• They stabilise nearshore sediments, improve coastal water clarity, assimilate nutrients, and reduce wave energy.
  • The historic extent of seagrass in many of the regions is largely unknown and seagrass cover within sampling sites was estimated at 45%.


  • The greatest macroalgae diversity is found on nearshore reefs in areas of high-wave exposure and cold-water oceanic upwelling (South East, southern Eyre Peninsula and southwestern Yorke Peninsula).
  • The majority of the 1,200 recorded species of macroalgae in SA are endemic and their diversity is amongst the highest in the world. This is largely due to the length of the southerly-facing rocky coastline (the longest east–west, temperate coastline in the world) and the long period of geological isolation.

Coastal fauna


  • South Australian waters have the richest collection of ascidians or ‘sea squirts’ recorded in the world, with over 200 described species.
  • Crustaceans (lobsters, prawns and crabs) provide a significant commercial resource.
  • Molluscs such as abalone, pipi and vongole are also economically important, as are calamari and octopus.


  • More than 370 marine fish species have been recorded in SA, of which 77 are harvested for commercial, recreational and cultural purposes.
  • Wild-catch species include the iconic King George Whiting, Southern Garfish, Snapper and Southern Bluefin Tuna.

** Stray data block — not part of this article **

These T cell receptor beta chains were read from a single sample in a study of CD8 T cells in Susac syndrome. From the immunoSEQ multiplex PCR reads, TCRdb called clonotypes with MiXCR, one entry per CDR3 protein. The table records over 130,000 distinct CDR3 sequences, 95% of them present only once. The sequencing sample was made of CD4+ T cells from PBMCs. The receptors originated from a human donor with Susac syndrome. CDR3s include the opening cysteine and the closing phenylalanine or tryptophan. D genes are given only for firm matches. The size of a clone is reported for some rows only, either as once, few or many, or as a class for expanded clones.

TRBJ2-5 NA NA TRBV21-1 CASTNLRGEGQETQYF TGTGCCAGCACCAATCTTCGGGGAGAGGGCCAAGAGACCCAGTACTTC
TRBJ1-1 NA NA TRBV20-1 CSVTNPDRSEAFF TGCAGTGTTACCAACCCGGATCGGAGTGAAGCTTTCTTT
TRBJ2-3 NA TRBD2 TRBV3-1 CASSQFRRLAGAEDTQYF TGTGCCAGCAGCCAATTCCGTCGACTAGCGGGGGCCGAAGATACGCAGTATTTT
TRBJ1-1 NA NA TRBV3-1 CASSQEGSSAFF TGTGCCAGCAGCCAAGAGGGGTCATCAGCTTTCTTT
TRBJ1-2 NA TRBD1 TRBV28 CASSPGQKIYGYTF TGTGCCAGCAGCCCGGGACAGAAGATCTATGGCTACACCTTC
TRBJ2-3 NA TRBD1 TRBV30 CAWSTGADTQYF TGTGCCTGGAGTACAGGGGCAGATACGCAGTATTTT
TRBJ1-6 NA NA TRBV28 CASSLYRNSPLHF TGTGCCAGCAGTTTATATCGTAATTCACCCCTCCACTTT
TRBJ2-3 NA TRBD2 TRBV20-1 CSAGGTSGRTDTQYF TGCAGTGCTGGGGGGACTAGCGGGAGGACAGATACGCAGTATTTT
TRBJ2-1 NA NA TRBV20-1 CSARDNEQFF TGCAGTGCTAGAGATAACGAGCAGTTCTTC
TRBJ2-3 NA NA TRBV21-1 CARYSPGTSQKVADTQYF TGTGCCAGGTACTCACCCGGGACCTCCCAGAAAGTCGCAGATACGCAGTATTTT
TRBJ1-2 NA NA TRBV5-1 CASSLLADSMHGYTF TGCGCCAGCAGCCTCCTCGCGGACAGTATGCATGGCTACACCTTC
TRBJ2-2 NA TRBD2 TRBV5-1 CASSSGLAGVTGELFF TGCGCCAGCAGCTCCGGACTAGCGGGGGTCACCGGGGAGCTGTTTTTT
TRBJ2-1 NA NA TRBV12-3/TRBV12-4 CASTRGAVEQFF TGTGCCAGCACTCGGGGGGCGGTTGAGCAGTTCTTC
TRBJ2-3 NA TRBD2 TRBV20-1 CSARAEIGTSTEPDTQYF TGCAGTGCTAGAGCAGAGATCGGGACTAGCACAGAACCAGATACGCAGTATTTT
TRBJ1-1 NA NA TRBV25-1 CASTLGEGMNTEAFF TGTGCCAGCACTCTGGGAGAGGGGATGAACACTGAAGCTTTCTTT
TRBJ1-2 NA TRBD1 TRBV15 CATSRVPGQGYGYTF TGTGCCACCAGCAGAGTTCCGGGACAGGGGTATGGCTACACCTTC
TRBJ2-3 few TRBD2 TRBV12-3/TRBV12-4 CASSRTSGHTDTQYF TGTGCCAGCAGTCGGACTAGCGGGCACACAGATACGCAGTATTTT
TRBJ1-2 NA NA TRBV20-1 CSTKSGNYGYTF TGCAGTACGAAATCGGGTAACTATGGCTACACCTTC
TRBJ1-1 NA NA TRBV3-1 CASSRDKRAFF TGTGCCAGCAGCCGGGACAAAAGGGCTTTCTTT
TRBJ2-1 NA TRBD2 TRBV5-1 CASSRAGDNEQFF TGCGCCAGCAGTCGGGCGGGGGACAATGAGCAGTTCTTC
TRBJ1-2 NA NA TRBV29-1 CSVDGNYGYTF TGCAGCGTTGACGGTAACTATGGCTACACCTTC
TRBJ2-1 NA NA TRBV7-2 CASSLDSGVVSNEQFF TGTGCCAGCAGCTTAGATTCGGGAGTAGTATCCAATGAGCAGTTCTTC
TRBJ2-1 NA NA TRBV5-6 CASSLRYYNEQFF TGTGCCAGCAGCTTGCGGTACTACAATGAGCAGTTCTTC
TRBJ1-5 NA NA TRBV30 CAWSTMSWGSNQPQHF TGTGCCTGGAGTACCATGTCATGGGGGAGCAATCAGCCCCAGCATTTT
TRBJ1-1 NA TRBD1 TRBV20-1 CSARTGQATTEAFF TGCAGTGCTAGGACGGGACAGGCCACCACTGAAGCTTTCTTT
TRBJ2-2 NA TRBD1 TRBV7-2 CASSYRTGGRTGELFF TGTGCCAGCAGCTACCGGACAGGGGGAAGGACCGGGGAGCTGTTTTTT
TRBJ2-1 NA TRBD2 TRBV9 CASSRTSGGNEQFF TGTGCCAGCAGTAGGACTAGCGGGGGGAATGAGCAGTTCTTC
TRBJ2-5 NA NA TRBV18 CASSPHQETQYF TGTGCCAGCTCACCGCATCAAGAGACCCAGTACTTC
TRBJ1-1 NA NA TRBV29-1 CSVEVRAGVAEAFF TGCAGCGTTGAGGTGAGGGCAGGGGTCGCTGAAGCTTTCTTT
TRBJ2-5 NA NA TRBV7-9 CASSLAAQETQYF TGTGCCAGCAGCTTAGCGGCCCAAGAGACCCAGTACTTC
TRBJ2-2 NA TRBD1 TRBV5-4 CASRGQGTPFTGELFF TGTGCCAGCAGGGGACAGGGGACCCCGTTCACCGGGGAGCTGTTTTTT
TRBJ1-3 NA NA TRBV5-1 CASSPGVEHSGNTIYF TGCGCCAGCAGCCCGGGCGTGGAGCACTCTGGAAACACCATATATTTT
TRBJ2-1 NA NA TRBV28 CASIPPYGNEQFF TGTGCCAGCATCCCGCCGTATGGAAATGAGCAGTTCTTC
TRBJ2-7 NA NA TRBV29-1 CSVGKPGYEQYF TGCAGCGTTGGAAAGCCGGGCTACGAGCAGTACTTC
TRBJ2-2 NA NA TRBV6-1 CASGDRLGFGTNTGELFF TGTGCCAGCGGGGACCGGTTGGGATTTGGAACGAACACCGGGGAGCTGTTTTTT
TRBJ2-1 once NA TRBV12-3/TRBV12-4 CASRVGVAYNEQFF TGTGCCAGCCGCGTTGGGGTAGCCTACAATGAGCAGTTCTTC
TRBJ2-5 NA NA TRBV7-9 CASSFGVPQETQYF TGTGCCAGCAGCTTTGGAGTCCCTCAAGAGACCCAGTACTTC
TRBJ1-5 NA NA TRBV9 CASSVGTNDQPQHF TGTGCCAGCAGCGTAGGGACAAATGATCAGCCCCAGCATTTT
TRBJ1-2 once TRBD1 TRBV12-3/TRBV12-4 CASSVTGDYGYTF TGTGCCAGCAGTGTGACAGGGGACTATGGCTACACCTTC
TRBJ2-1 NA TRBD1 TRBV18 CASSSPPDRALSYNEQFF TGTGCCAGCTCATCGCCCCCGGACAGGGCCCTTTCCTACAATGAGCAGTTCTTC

• South Australia is one of the key sites in the world for scientific research of the White Shark.
  • Non-endemic species such as the Black Marlin and Lizardfish occasionally visit, probably as a result of the easterly flowing Leeuwin Current.


  • 3 species of turtles have been recorded visiting SA marine waters from more tropical and subtropical waters, probably as a result of the easterly flowing Leeuwin Current – the Loggerhead, Green Turtle and Leathery Turtle.


  • A great diversity of seabirds, resident and migratory shorebirds, coastal bush birds and coastal raptors can be found in SA.
  • The majority of seabirds breed on islands off the coast, the most common being the Short-tailed Shearwater and White-faced Storm Petrel.
  • Other common breeding species include the Little Penguin, terns (Crested, Caspian and Fairy), gulls (Silver and Pacific) and cormorants (Pied and Black-faced).
  • Other bird species include the Cape Barren Goose, White-bellied Sea-Eagle and Osprey.


  • SA waters, particularly the Great Australian Bight, are recognised as an area of global conservation significance for rare and endangered marine mammals, that is, the Southern Right Whale and 3 species of seals or pinniped, Australian Sea Lion,  Australian Fur Seal, and Long-nosed Fur Seal.
  • The world population of the endangered Southern Right Whale is estimated at between 1,500 and 3,000, with an Australian population of about 400–600.
  • Other cetaceans recorded in SA include Blue Whale, Sperm Whale, Minke Whale, Humpbacks and Killer Whale.
  • 3 species of dolphin are common in SA coastal waters – offshore Bottlenose Dolphin, inshore Bottelnose Dolphin, and Common Dolphin.
  • The Australian Sea Lion is one of the rarest and most endangered pinnipeds in the world and is endemic to Australia. Of the estimated 10,000 to 12,000 world population, 7,500 are found in SA and 3,100 in Western Australia.
  • There are 49 Australian Sea Lion breeding sites in South Australia, with an estimated annual pup production of about 3,100.
  • There are about 100,000 Long-nosed Fur Seals in SA, which is more than 80% of the Australian population.
  • Populations of Long-nosed Fur Seal have been expanding over recent decades, resulting in increased interaction with fishing.
  • There are 35 breeding sites for the Long-nosed Fur Seal in SA, with an estimated pup production of 20,400.